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Ludwig van BEETHOVEN (1770-1827)
Violin Sonata in D major Op. 12 No. 1 (1797-98)
Johannes BRAHMS (1833-1897)

Violin Sonata in G major Op. 78 (1878-79)
Johann Sebastian BACH (1685-1750)

Partita BWV 1004
Henryk Szeryng, violin
Eugenio Bagnoli, piano
Recorded Ascona, September 1975
AURA 203-2 [76.11]

Piero Rattalino, one of Italy’s premier writers on the piano and pianists in general, writes many of Aura’s sleevenotes. In general his writing runs the gamut from bizarre to affectionate with all stops in between. Here he relates the story of how, having booked Henryk Szeryng for a concert engagement and gone backstage to greet him beforehand, Rattalino twice found the Polish born violinist had been drinking. Rattalino avers that Szeryng "knew how to stop one glass short of disaster" which is fortunate for the reputation of a musician who still, fourteen years after his death, occupies a curious mid-ground between admiration and indifference. This Ascona concert which dates from September 1975 – and it’s rather typical of the eccentric note writer that whilst he happily spills the beans on a violinist’s Dutch courage he doesn’t go in for biographical data – finds Szeryng essaying the Three Bs. He was then fifty-seven and his hard route to international acclamation lay behind him.

He made only one commercial recording of Beethoven’s Op. 12 No. 1 Sonata, with Ingrid Haebler for Philips, and similarly he made only one disc of the Brahms Op 78 with his admirer and effective sponsor, Artur Rubinstein. Other performances of his Bach have however surfaced and the Partita appeared on EMI and associated labels, and another performance on DG with a 1961 live Melodiya doing the rounds as well. This Ascona concert is a serious-minded but not aloof recital and many of Szeryng’s aristocratic qualities are on show. The opening movement of the Beethoven is buoyant and jovial with Eugenio Bagnoli proving an engaging partner. As ever with Szeryng clarity and precision are hallmarks of his playing, with a vibrato generally under control at all times. Elegance informs the variational second movement and a sense of undeviating aplomb in the finale albeit there is one very brief moment of blasting on the tape. Overloading – if that’s what it is – does resurface in the first movement of the Brahms from 4.50 onwards, but it relents and the problem is fleeting; a hazard of the live performance. Bagnoli shines in the slow movement and is both simple and affectionate. Szeryng varies his vibrato usage noticeably here and I found his emotive phrasing somewhat forced. Intonation comes under very slight pressure as well and some rather unusually declamatory passagework at 3.05 decorates a movement in which the violinist shows he is still more than adept at blanching his tone without losing vibrance. The finale returns to the verities of the opening movement – a sanity and clarity that doesn’t preclude depth but equally never forces itself on the listener, never projects unreasonably expressive weight. At moments Bagnoli sounds a mite hesitant at some points but this is otherwise a sound reading, enlivened by the circumstances of its performance. Szeryng was a master Bachian. His preserve in the Partita is cogency, architectural certainty, rhythmic acuity, textual accuracy and romantic sensibility. True he splits the occasional note – in the Chaconne – but his attacks are strong, his dynamics well terraced and his sense of the dynamic variance of phrasing is strong.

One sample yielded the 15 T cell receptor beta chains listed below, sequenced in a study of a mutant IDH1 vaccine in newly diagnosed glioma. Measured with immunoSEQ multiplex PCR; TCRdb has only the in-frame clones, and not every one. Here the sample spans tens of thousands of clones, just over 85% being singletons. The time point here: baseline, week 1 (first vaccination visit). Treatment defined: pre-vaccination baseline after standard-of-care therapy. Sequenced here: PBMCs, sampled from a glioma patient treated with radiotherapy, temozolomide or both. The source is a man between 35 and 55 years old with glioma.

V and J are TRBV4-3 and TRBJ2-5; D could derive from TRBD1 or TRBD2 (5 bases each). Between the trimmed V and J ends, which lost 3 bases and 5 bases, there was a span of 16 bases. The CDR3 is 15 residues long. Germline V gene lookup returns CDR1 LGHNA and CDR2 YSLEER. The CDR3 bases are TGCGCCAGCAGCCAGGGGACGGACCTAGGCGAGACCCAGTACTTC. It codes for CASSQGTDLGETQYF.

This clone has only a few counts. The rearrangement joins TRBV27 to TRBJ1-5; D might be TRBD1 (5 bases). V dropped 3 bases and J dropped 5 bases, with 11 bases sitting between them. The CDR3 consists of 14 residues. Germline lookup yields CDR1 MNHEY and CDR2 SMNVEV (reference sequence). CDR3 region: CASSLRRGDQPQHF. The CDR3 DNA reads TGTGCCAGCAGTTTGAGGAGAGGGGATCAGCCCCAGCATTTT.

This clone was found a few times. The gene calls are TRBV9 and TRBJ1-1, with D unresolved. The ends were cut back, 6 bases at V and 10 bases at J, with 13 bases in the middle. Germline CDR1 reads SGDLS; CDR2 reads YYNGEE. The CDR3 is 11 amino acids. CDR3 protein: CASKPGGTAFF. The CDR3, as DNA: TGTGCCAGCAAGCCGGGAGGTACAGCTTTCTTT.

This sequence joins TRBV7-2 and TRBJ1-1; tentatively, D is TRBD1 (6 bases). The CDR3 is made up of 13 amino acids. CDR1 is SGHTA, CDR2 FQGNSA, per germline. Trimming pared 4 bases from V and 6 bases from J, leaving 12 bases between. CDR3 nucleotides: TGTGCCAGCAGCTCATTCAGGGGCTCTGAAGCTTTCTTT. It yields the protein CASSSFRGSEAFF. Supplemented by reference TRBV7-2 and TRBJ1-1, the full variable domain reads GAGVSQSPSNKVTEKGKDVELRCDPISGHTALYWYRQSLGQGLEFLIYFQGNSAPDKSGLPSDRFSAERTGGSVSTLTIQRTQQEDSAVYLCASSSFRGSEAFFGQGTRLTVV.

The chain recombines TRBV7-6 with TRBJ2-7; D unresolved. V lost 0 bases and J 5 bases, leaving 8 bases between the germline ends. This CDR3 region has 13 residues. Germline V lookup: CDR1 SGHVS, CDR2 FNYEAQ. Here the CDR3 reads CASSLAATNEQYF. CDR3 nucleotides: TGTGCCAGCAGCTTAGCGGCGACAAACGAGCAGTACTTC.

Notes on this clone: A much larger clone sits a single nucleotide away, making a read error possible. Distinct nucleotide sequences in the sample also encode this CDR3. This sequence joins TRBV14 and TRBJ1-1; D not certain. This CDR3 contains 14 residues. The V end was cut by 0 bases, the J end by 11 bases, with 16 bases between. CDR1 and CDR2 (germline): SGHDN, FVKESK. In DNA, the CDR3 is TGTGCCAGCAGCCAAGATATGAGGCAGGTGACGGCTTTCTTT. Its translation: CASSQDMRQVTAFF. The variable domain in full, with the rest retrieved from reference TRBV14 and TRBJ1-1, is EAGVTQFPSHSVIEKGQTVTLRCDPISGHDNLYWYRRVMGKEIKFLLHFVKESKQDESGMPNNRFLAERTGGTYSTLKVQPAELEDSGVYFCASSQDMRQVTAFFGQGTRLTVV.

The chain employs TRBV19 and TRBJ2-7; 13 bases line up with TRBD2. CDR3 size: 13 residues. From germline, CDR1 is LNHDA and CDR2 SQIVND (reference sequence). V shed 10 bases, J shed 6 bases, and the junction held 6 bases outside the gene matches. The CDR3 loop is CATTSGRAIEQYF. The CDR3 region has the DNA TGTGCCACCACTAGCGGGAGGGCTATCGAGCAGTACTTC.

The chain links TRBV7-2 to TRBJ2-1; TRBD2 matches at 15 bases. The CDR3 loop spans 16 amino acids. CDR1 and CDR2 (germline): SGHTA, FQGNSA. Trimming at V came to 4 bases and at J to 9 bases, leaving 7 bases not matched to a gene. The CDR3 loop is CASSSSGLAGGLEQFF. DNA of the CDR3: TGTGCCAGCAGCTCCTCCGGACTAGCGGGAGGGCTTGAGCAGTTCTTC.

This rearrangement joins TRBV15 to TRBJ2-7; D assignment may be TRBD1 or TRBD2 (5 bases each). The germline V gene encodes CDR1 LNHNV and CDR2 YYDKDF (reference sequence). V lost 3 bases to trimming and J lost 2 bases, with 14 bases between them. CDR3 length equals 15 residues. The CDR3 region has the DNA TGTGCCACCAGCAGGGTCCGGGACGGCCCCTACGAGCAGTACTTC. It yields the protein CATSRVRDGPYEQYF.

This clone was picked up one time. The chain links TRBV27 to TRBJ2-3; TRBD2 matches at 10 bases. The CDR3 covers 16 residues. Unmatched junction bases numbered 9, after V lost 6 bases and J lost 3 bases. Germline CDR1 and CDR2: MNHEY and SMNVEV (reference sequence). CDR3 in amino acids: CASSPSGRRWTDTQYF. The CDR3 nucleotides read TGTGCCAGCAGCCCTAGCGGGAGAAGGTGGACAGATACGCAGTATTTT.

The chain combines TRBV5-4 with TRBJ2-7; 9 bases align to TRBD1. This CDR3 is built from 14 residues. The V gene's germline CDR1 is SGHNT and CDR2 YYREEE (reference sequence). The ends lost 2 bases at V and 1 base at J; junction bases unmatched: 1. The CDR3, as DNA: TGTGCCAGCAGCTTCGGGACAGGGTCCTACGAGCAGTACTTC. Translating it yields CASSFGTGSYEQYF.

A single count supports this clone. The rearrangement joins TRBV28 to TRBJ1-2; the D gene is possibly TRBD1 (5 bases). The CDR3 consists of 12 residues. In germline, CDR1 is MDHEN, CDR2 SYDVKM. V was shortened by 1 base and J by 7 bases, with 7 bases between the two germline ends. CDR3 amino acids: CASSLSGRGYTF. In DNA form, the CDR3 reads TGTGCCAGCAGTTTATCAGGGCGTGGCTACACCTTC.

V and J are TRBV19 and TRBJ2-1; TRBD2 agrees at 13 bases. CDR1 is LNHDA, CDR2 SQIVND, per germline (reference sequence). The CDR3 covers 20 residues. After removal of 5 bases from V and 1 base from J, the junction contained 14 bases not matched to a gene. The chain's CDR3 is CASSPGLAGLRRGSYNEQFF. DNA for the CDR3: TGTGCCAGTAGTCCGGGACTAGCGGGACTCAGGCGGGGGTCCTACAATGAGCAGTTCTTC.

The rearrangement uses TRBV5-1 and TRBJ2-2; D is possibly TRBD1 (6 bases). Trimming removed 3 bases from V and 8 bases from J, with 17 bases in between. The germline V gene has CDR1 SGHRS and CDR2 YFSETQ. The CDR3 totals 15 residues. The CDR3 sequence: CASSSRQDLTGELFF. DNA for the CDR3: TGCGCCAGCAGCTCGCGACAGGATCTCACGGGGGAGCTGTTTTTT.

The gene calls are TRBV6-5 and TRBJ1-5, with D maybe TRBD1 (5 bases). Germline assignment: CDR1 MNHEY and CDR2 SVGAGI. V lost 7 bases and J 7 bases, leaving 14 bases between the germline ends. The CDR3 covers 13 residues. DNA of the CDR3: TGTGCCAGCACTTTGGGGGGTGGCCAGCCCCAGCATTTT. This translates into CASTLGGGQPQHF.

This is not the first Szeryng issue in Aura’s continuing series but it is an impressive one. It captures an artist of maturity and the recital is an example of rapport between violinist and pianist. If I still want to know the identity of Rattalino’s eminent French violinist who was so drunk that he slid his bow underneath the strings of the violin or the conductor who threw himself off the rostrum in an alcoholic stupor, I will still want to listen to this recital considerably more – Szeryng, as ever, is an excellent guide to the repertoire.

Jonathan Woolf


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